A card for every occasion ... including same-sex marriage?

Hallmark stirs controversy by launching a line of greeting cards for gay weddings.

Published August 21, 2008 5:40PM (EDT)


Here's some good news for anyone who believes that married same-sex couples deserve to be sent the very best: According to the Associated Press, Hallmark is launching a line of same-sex wedding cards. Sample designs include two tuxedos, intertwined flowers and, in the case of this card, a predictable (though cheery!) array of rainbow-colored hearts. Inside, the cards don't specifically mention marriage (one wouldn't want to miss out on the civil union market) but say things like "Two hearts. One promise."

The article points out that Hallmark is "known more for its Midwestern mores than progressive greetings" -- but this isn't the first time it has trod into controversial territory. It launched a series of "coming out" cards last year. (I remember stumbling across some of those in a Hallmark store in New Jersey -- there were some bad puns about closets.) And it also has cards comforting couples having difficulty getting pregnant or people going through rehab.

Several smaller companies have also jumped into the potentially lucrative market of gay greetings, although so far Hallmark's main competitor, American Greetings, is steering clear. (It says it has plenty of generic cards that can apply to all sorts of relationships.) How big the market will be depends in part on what happens in this election, when California voters will be asked to decide whether to approve a constitutional amendment that would again limit marriage to a man and a woman. Forget the heartbreak this could cause -- what about lost profits?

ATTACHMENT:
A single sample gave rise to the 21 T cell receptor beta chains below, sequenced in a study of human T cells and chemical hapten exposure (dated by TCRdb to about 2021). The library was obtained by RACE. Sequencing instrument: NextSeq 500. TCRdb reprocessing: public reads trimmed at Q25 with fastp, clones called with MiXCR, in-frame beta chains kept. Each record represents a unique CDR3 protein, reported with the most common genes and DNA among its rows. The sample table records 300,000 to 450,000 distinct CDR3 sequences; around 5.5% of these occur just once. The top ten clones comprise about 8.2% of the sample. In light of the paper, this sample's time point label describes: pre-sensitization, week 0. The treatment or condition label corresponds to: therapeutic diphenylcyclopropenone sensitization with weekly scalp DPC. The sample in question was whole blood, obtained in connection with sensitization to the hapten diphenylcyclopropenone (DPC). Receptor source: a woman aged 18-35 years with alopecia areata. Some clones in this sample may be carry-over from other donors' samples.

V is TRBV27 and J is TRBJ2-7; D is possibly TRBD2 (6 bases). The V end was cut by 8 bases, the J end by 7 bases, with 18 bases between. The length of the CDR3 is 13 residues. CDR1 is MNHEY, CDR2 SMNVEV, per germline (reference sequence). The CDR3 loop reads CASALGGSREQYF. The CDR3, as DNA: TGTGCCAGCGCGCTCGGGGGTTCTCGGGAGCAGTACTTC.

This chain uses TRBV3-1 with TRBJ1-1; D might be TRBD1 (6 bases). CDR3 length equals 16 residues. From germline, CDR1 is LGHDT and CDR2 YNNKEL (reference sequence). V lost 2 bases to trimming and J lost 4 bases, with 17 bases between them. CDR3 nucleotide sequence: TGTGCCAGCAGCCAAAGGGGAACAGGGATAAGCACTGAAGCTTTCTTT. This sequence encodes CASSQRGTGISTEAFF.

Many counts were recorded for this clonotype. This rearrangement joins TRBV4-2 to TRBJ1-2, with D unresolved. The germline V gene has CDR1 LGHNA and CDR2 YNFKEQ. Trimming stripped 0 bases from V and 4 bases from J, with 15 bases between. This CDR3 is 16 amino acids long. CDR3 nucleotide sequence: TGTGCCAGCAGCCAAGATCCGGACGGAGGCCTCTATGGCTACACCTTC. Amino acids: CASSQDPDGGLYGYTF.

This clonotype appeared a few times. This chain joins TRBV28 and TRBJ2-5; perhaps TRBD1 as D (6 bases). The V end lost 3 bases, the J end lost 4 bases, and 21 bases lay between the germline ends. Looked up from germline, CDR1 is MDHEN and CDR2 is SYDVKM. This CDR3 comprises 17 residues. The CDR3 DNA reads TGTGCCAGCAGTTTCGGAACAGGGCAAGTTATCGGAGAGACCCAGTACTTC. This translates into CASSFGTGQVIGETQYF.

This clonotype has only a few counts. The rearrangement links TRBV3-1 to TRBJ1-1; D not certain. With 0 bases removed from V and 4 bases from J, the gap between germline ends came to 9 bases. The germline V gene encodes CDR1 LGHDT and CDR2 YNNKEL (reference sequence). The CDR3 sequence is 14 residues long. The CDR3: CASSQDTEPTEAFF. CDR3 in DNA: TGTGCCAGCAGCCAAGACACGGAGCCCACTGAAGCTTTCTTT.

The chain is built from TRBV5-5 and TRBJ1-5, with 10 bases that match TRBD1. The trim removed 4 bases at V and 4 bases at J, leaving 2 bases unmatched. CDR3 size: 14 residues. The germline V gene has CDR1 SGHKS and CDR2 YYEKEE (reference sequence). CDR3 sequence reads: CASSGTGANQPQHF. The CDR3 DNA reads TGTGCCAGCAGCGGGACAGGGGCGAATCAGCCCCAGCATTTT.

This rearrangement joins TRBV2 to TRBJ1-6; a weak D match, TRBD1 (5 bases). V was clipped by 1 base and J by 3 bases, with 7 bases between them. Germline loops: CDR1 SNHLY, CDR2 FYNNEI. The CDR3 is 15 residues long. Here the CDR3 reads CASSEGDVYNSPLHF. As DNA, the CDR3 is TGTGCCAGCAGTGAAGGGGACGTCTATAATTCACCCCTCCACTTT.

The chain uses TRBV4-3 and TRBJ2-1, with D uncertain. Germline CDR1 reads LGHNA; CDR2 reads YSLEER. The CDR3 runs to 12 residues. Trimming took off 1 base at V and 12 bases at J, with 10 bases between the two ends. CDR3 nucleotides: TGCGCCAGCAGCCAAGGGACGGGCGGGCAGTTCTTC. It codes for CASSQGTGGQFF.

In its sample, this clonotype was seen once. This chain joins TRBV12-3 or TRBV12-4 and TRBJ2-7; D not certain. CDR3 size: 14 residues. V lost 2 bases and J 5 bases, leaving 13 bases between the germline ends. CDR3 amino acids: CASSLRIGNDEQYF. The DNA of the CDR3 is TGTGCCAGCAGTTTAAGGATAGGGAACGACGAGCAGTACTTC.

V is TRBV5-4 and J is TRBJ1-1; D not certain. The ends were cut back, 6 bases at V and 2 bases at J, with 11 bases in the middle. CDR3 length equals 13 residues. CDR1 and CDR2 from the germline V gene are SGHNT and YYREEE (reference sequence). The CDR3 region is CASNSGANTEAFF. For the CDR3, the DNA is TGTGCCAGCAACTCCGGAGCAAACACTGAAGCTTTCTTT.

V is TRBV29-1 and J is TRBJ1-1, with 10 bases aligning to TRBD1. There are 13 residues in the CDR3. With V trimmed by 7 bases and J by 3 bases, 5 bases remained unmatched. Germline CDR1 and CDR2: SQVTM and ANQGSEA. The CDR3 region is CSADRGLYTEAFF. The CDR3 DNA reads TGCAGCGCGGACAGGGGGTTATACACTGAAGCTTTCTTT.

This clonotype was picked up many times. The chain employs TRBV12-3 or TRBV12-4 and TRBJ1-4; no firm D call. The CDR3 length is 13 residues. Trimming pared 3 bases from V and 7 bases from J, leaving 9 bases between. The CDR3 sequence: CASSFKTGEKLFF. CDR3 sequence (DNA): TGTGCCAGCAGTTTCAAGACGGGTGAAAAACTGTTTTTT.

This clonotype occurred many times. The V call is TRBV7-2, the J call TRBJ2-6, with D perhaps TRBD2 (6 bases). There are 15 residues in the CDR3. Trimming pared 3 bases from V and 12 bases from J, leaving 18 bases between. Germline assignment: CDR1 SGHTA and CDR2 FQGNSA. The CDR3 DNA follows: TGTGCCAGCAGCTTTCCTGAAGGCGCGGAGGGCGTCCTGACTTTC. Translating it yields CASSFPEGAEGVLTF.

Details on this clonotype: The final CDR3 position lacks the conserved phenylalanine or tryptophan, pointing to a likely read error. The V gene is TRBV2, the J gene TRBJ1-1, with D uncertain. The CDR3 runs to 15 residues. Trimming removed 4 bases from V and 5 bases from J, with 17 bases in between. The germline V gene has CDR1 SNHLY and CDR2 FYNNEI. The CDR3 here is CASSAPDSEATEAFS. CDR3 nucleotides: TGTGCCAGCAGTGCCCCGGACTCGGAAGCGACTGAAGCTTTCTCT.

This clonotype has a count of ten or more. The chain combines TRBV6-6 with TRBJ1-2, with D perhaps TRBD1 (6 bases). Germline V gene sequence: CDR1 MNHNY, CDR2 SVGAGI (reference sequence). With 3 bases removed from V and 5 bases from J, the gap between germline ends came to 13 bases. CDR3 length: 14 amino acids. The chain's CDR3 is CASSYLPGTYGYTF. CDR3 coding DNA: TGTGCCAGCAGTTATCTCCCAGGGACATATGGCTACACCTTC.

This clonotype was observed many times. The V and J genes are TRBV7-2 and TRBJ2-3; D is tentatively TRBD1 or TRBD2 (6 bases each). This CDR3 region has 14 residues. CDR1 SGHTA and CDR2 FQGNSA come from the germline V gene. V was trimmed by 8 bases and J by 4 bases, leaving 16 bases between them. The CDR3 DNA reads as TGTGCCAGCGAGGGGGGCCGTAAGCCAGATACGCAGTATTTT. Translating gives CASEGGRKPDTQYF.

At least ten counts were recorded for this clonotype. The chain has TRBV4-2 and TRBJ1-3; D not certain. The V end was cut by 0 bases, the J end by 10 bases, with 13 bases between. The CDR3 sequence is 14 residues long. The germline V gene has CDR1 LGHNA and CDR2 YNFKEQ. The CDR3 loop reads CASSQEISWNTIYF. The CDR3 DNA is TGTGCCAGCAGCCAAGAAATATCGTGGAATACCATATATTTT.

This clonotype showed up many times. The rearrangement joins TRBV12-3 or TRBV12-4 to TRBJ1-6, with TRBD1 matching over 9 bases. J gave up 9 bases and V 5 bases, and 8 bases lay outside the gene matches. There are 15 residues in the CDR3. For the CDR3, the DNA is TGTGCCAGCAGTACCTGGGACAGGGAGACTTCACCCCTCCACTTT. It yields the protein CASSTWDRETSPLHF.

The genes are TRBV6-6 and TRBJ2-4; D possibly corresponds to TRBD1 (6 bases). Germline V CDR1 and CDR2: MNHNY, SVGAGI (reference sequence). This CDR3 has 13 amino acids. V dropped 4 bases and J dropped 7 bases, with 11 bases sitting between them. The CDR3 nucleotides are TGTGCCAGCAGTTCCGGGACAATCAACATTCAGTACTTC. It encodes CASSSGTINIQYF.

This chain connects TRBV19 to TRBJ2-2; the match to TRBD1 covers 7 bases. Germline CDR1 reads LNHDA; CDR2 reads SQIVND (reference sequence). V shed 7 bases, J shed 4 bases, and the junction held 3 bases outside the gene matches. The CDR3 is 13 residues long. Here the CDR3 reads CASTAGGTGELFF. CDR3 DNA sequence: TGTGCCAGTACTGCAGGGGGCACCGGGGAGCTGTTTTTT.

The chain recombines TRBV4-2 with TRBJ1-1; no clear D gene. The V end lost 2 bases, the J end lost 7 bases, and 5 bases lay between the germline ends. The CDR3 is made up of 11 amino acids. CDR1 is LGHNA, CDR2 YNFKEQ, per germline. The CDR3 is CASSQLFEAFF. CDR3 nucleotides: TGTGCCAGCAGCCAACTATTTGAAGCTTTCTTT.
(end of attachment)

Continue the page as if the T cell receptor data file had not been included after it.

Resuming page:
"What is scary is to produce a marriage line and then November comes and it's recalled and we have thousands of dollars of inventory waiting," said one of the founders of Three Way Design in Boston, which has several designs "sketched and ready" but is waiting to actually produce them until after the election. Yet another reason to hope that the amendment does not pass.

By Catherine Price

Catherine Price is an award-winning journalist and author of Vitamania: How Vitamins Revolutionized the Way We Think About Food. Her written and multimedia work has appeared in publications including The Best American Science Writing, The New York Times, Popular Science, O: The Oprah Magazine, the Los Angeles Times, The San Francisco Chronicle, The Washington Post Magazine, Salon, Slate, Men’s Journal, Mother Jones, PARADE, Health Magazine, and Outside. Price lives in Philadelphia.

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